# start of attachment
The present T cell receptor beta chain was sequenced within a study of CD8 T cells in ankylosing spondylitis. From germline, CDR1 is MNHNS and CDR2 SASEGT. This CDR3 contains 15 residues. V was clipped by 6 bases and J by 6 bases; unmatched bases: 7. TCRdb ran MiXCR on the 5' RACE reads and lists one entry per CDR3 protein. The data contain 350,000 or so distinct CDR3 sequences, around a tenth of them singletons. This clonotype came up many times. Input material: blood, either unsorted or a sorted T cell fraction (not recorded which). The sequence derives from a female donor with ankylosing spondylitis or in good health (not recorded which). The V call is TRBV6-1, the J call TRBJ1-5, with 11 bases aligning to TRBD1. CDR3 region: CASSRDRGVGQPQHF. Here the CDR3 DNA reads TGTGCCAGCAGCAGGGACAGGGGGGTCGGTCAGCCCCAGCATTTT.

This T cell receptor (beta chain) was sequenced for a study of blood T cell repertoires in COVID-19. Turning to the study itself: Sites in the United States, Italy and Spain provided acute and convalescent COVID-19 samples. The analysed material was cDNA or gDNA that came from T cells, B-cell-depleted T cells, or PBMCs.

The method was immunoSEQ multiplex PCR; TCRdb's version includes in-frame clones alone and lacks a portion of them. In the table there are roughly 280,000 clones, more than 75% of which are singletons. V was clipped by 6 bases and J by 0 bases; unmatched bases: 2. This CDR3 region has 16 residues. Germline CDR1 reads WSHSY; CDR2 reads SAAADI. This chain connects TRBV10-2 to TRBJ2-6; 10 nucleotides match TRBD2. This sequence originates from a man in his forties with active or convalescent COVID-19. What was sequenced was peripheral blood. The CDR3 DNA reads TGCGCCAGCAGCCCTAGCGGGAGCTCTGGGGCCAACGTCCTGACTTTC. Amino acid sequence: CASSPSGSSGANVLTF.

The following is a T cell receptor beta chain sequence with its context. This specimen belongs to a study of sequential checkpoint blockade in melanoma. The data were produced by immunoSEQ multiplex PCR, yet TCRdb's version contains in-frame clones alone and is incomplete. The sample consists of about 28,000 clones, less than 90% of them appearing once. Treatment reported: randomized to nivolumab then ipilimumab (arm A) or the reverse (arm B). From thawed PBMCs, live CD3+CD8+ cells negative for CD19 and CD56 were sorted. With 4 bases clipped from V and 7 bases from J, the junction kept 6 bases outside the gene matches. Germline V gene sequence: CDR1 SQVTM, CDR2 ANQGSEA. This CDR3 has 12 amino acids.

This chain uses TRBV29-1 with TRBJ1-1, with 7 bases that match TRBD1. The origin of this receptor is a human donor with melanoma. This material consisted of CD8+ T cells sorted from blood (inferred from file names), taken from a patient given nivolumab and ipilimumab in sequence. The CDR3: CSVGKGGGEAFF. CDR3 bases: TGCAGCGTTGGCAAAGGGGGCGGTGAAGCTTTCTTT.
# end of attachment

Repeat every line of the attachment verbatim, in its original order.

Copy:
The present T cell receptor beta chain was sequenced within a study of CD8 T cells in ankylosing spondylitis. From germline, CDR1 is MNHNS and CDR2 SASEGT. This CDR3 contains 15 residues. V was clipped by 6 bases and J by 6 bases; unmatched bases: 7. TCRdb ran MiXCR on the 5' RACE reads and lists one entry per CDR3 protein. The data contain 350,000 or so distinct CDR3 sequences, around a tenth of them singletons. This clonotype came up many times. Input material: blood, either unsorted or a sorted T cell fraction (not recorded which). The sequence derives from a female donor with ankylosing spondylitis or in good health (not recorded which). The V call is TRBV6-1, the J call TRBJ1-5, with 11 bases aligning to TRBD1. CDR3 region: CASSRDRGVGQPQHF. Here the CDR3 DNA reads TGTGCCAGCAGCAGGGACAGGGGGGTCGGTCAGCCCCAGCATTTT.

This T cell receptor (beta chain) was sequenced for a study of blood T cell repertoires in COVID-19. Turning to the study itself: Sites in the United States, Italy and Spain provided acute and convalescent COVID-19 samples. The analysed material was cDNA or gDNA that came from T cells, B-cell-depleted T cells, or PBMCs.

The method was immunoSEQ multiplex PCR; TCRdb's version includes in-frame clones alone and lacks a portion of them. In the table there are roughly 280,000 clones, more than 75% of which are singletons. V was clipped by 6 bases and J by 0 bases; unmatched bases: 2. This CDR3 region has 16 residues. Germline CDR1 reads WSHSY; CDR2 reads SAAADI. This chain connects TRBV10-2 to TRBJ2-6; 10 nucleotides match TRBD2. This sequence originates from a man in his forties with active or convalescent COVID-19. What was sequenced was peripheral blood. The CDR3 DNA reads TGCGCCAGCAGCCCTAGCGGGAGCTCTGGGGCCAACGTCCTGACTTTC. Amino acid sequence: CASSPSGSSGANVLTF.

The following is a T cell receptor beta chain sequence with its context. This specimen belongs to a study of sequential checkpoint blockade in melanoma. The data were produced by immunoSEQ multiplex PCR, yet TCRdb's version contains in-frame clones alone and is incomplete. The sample consists of about 28,000 clones, less than 90% of them appearing once. Treatment reported: randomized to nivolumab then ipilimumab (arm A) or the reverse (arm B). From thawed PBMCs, live CD3+CD8+ cells negative for CD19 and CD56 were sorted. With 4 bases clipped from V and 7 bases from J, the junction kept 6 bases outside the gene matches. Germline V gene sequence: CDR1 SQVTM, CDR2 ANQGSEA. This CDR3 has 12 amino acids.

This chain uses TRBV29-1 with TRBJ1-1, with 7 bases that match TRBD1. The origin of this receptor is a human donor with melanoma. This material consisted of CD8+ T cells sorted from blood (inferred from file names), taken from a patient given nivolumab and ipilimumab in sequence. The CDR3: CSVGKGGGEAFF. CDR3 bases: TGCAGCGTTGGCAAAGGGGGCGGTGAAGCTTTCTTT.